9 August 378: The Day of the Barbarians
RIGHTS SOLD TO:
Critica (world Spanish); Flammarion (French); Millennium Publishing (Buglarian)
New edition illustrated by Sergio Toppi.
The battle that changed history, marking the end of Ancient world and the beginning of the Middle Ages.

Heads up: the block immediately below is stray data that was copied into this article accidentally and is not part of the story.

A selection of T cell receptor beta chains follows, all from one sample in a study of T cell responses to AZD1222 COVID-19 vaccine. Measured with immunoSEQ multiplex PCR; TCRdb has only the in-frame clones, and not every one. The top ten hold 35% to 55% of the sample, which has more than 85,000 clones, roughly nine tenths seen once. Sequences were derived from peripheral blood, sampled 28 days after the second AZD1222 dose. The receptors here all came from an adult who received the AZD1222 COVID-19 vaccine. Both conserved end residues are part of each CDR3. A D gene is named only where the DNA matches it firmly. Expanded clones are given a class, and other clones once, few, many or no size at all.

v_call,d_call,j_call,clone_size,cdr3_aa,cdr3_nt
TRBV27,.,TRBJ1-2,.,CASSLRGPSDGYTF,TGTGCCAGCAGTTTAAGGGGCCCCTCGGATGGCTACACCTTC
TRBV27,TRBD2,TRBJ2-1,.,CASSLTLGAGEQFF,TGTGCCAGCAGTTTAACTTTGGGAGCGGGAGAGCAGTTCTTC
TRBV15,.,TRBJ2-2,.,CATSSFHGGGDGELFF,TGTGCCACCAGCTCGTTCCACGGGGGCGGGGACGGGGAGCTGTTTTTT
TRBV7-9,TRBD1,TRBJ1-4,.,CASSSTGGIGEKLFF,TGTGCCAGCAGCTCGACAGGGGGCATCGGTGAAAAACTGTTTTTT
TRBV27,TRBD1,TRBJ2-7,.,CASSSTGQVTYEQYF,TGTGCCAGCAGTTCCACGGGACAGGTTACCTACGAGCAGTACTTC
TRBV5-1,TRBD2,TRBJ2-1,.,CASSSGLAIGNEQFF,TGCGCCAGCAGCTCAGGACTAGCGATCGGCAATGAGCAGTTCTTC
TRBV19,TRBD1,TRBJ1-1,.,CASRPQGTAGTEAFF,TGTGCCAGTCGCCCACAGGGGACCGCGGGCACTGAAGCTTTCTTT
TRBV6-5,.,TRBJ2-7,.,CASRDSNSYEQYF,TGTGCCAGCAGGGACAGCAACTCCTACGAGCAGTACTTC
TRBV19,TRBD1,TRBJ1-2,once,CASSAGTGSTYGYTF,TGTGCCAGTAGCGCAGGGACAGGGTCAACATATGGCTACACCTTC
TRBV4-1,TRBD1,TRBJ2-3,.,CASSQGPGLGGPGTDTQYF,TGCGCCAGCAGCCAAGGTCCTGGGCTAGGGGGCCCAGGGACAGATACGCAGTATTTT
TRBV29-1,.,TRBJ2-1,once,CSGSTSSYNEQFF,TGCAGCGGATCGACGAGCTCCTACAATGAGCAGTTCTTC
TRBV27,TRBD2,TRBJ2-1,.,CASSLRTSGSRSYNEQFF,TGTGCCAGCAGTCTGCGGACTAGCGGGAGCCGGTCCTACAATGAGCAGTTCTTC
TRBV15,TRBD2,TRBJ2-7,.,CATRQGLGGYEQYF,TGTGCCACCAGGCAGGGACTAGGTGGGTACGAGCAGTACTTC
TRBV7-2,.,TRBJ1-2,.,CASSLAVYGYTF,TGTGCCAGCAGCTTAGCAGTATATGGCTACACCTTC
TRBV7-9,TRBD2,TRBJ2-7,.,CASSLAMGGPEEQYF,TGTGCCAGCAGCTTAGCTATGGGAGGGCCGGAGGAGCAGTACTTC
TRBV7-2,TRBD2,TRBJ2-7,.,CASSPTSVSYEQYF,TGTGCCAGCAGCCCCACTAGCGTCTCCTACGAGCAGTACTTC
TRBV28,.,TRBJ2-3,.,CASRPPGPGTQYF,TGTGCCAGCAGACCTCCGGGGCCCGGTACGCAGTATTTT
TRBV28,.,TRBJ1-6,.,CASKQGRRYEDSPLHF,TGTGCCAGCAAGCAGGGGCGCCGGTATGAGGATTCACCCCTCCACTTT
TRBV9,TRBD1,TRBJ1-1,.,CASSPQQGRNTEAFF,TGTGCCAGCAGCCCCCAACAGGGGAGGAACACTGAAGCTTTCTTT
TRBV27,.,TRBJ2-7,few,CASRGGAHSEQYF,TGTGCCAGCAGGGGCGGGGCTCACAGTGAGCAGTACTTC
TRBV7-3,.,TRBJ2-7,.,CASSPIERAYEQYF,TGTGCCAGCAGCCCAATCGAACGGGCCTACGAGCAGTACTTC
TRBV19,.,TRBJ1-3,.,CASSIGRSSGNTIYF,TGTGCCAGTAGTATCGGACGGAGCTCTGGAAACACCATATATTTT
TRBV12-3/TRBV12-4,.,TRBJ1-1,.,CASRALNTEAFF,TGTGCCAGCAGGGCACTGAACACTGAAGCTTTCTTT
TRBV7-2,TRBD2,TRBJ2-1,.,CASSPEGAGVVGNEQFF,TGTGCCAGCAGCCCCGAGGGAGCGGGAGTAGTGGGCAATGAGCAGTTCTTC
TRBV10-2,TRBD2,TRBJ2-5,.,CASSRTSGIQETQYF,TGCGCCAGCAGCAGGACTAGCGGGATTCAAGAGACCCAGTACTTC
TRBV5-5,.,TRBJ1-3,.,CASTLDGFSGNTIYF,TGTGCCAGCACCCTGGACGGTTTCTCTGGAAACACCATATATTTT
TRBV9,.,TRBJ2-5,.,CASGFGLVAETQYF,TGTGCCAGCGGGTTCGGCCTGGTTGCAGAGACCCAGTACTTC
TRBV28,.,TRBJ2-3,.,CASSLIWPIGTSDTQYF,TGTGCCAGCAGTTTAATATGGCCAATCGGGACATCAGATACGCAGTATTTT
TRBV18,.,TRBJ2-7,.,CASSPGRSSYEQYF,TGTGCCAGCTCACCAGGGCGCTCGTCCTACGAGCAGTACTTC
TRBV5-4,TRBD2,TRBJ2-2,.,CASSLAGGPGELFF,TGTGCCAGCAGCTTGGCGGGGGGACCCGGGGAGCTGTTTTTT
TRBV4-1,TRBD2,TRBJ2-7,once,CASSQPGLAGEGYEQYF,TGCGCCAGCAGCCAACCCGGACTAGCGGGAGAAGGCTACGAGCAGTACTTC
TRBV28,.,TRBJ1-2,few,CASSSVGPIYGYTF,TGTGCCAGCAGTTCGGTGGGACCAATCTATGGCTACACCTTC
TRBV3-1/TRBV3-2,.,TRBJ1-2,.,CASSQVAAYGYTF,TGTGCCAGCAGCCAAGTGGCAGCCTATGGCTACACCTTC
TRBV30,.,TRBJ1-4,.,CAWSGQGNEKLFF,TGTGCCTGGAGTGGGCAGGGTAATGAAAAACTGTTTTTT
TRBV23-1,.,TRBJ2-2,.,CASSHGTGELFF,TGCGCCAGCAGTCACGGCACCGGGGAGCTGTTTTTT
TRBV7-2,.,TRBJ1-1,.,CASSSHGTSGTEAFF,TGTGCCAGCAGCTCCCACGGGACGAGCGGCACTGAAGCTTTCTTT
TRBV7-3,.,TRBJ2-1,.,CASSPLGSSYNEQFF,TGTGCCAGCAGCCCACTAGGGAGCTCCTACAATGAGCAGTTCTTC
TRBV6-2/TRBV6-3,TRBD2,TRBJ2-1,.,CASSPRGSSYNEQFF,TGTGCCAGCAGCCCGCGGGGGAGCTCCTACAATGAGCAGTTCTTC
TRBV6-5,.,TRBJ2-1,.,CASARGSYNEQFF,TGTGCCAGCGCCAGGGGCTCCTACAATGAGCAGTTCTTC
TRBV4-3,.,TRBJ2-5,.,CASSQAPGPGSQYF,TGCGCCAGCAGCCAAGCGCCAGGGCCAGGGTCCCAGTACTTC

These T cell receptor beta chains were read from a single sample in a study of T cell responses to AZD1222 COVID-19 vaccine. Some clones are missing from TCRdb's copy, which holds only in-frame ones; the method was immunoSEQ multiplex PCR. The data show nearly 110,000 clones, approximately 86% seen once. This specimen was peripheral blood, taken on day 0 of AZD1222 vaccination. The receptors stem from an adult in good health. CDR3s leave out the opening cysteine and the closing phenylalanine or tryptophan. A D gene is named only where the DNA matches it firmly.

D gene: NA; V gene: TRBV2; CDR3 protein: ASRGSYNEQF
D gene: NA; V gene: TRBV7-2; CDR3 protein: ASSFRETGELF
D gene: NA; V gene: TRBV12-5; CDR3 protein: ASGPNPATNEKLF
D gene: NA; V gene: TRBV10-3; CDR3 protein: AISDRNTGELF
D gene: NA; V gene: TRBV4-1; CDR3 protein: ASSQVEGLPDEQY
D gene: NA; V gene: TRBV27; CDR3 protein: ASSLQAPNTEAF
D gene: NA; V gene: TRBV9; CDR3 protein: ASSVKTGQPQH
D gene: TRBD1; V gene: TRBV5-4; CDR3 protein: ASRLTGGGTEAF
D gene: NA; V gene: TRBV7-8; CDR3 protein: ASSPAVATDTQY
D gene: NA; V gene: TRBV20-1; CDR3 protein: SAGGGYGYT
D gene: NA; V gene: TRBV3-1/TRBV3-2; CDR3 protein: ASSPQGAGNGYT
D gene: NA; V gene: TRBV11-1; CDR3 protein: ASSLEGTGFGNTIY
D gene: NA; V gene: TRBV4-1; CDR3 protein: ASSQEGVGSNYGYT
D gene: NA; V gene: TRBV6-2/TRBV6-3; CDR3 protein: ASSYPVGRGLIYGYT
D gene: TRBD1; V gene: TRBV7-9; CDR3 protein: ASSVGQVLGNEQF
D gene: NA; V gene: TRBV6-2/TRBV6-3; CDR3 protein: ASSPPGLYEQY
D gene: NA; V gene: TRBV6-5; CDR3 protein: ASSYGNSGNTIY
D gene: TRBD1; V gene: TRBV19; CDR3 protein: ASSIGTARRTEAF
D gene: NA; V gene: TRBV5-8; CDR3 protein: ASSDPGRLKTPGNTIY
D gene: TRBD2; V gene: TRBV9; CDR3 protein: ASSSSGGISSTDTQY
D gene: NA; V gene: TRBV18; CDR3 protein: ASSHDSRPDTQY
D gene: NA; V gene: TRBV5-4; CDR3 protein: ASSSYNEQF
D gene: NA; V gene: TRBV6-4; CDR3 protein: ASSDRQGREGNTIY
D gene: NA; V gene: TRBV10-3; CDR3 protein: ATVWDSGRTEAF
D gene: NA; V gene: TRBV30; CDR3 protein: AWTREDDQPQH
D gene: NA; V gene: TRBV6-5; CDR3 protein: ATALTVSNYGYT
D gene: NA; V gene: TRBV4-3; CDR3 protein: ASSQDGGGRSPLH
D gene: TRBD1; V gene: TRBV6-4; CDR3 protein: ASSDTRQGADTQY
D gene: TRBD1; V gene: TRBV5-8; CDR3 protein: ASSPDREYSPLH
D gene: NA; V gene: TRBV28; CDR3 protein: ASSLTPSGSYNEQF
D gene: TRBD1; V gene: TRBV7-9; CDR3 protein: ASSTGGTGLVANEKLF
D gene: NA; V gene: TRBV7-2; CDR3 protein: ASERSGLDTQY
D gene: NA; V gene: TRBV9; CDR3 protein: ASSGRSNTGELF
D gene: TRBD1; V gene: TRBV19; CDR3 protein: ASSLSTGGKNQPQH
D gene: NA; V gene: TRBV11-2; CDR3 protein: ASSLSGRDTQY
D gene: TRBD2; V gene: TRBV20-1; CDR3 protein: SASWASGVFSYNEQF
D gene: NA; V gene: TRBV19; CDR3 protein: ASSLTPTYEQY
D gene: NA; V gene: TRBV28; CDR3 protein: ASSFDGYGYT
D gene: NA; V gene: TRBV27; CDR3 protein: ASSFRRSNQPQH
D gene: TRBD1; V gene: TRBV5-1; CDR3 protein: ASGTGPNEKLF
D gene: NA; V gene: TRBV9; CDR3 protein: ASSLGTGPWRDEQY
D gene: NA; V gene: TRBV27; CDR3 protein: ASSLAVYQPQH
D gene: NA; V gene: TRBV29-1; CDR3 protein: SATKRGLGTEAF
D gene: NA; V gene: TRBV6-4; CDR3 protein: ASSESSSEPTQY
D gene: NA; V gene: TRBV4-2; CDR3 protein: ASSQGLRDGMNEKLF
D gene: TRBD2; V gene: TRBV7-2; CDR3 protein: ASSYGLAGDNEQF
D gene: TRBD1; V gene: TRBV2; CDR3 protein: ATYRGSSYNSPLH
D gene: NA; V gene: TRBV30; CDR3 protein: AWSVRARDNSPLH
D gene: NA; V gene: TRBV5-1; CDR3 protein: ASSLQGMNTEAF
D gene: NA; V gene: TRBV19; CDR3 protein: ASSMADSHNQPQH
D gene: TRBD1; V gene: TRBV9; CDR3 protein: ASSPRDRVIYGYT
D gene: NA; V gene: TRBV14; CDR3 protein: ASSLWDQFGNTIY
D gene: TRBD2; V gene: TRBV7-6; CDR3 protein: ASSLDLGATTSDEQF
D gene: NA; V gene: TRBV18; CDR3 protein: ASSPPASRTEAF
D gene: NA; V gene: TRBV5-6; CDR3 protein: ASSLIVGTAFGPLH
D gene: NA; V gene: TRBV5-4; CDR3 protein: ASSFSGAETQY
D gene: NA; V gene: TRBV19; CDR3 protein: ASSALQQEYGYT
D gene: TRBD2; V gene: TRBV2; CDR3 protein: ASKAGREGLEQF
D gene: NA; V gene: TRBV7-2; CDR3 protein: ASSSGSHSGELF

The Battle of Adrianople, fought between the Goths and Emperor Valens in 378 AD, is commonly regarded as the start of the barbarian invasions. On a sweltering August afternoon, on the dusty plains of the Balkans, it triggered the dramatic sequence of events that within a century would lead to the fall of the Western Roman Empire. That clash was in reality the outcome of poor management of immigration by the Roman authorities, the catastrophic unravelling of an ugly story of refugees first accepted and then rejected, of shameful abuses and embezzlement in the management of reception camps by an inefficient and corrupt administration. Before then, a centuries-old immigration policy, firmly managed by the imperial government, had allowed large numbers of barbarians to be peacefully welcomed into the empire and successfully employed to revitalise the economy. It was in this context that the Goths, an entire population fleeing a country at war, had been allowed to enter the empire. The scandalous treatment to which they were subjected by brutal soldiers and corrupt politicians provoked a revolt by the refugees, which ended up costing the emperor his life and marking an epochal turning point in world history...